With every poem that I write, I poke fun at myself, whether it be at my form, the subject, or how it fits into my life. Some might classify my actions as modesty; typical teenage angst; or atypical teenage angst. Whatever the diagnosis, my reactions don’t vary. I still cringe at the sight of what I write, my heart rate still picks up whenever I catch someone reading my work, and I still deny how much work I put into poetry. But how do I not? At the risk that someone should laugh at what part of myself I’ve left on the page? Thanks, but no thanks. That’s why I fashion limericks from the oddest moments in life, threading them together in my jester-like ways. It fits so perfectly with the persona that I’ve created for myself that it is completely believable that I make only crude, clowny poems. That’s fine. But I only hope with what people read in my silly little creations, they might be able to take what else I write seriously, should I ever share with them.

Every “serious” poem I still have has very little in the depth department when compared to the Greats. I’m not saying they’re not enjoyable, or good, just not great. With that said I hope you can appreciate the poems I am leaving below:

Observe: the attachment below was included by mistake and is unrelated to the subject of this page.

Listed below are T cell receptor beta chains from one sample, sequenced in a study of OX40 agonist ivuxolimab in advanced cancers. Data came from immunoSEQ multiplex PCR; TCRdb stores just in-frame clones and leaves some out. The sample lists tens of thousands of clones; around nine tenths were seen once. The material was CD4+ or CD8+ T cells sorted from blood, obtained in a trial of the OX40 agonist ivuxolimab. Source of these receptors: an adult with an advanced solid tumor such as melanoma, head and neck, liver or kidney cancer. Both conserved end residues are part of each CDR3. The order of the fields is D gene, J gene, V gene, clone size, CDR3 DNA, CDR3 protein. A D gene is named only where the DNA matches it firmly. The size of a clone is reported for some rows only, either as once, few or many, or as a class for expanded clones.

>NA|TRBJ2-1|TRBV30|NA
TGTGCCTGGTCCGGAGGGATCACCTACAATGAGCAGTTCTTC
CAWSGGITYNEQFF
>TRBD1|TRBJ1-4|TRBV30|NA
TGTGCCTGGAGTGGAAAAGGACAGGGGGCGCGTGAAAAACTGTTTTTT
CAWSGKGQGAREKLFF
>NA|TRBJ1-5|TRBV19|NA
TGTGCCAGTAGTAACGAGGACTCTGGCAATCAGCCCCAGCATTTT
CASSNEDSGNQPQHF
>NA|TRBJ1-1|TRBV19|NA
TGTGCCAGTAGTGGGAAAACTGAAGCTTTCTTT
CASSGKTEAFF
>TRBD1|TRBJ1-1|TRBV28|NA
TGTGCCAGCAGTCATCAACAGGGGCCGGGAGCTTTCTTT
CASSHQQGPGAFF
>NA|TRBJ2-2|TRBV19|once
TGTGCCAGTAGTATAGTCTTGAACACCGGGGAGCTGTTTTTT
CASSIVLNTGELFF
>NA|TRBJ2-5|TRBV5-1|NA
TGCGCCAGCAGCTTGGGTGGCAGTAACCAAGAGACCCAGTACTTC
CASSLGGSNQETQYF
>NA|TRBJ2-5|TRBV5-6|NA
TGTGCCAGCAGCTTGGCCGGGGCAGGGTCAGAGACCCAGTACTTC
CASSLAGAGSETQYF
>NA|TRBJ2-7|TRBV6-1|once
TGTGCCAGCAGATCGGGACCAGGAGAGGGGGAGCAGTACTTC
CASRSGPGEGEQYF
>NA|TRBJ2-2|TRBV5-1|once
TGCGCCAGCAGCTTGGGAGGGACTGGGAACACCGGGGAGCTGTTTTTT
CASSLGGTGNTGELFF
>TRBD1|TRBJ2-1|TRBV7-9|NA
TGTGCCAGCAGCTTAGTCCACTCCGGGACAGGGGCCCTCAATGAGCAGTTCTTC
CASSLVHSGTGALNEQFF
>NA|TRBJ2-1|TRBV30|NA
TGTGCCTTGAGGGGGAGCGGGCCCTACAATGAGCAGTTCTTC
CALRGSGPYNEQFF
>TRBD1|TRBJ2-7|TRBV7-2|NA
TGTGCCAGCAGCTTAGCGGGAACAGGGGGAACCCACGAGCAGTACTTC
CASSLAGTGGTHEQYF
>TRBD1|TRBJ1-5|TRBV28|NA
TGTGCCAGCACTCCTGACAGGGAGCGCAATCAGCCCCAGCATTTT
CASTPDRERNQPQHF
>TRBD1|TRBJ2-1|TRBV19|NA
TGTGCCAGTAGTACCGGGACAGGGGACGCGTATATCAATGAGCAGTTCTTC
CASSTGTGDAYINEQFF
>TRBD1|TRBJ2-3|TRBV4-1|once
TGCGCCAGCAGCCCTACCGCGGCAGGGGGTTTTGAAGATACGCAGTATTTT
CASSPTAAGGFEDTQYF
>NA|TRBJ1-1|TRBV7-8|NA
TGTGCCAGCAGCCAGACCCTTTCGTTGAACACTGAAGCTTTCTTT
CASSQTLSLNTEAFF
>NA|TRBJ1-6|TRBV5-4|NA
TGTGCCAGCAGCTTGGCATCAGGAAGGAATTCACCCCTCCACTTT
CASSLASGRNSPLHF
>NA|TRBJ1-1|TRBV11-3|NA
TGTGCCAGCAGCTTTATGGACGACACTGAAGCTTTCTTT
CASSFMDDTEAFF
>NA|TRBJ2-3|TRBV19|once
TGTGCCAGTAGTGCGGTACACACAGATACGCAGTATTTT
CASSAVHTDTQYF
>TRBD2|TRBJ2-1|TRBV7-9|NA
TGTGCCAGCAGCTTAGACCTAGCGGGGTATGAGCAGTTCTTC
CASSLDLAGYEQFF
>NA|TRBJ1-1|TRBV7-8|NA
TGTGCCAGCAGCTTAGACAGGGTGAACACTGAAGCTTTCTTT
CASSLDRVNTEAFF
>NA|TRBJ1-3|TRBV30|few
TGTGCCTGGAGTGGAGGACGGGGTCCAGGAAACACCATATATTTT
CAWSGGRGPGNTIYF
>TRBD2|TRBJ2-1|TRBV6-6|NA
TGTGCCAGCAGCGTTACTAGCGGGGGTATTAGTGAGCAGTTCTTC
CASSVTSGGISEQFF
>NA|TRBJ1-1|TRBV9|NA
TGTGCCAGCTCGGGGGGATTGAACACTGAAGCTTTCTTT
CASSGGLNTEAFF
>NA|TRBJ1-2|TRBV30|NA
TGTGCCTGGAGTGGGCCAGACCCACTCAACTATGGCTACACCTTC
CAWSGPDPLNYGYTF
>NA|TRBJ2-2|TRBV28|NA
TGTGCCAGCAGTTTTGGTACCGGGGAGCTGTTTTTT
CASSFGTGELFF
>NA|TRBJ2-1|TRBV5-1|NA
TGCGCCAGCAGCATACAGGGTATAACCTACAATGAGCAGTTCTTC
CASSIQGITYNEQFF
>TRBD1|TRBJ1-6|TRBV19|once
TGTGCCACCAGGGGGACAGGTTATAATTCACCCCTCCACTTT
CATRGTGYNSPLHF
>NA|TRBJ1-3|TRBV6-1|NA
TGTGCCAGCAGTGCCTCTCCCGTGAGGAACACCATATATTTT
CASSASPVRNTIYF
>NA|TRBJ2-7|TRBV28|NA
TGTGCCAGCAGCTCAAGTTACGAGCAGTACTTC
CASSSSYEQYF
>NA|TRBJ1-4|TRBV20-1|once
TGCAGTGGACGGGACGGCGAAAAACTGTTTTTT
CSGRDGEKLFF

A poem for a dear friend:

Dear friend, you are a cat

A fierce yet lovely brat

Though you may hiss spray

And cause much dismay

Everybody loves you, twat.

One for a loved one’s birthday:

For you, my dear,

Are a true cherished friend.

So today I say we have beer,

A friendship with no end,

And may we have many a cheer.

And a sonnet that took me the longest time to write:

Separation at its best serves disdain,

Abandonment, contempt, and betrayal.

Feeling as though we will somehow uncoil

Others attempt to unlink us in vain

But we’ll overcome that, for they’re insane!

The negativity does leave me stale

For it leaves me sensitive, but not frail.

So I shall fight ’til their feelings are slain

But have them understand our affection.

We shall siphon off the dread that was brought

For our hearts will prove utter devotion.

Unweaved the threads be, unpulling lips taut,

Gently eyes be less sharp and so soften

As dream’s merriment no longer be naught.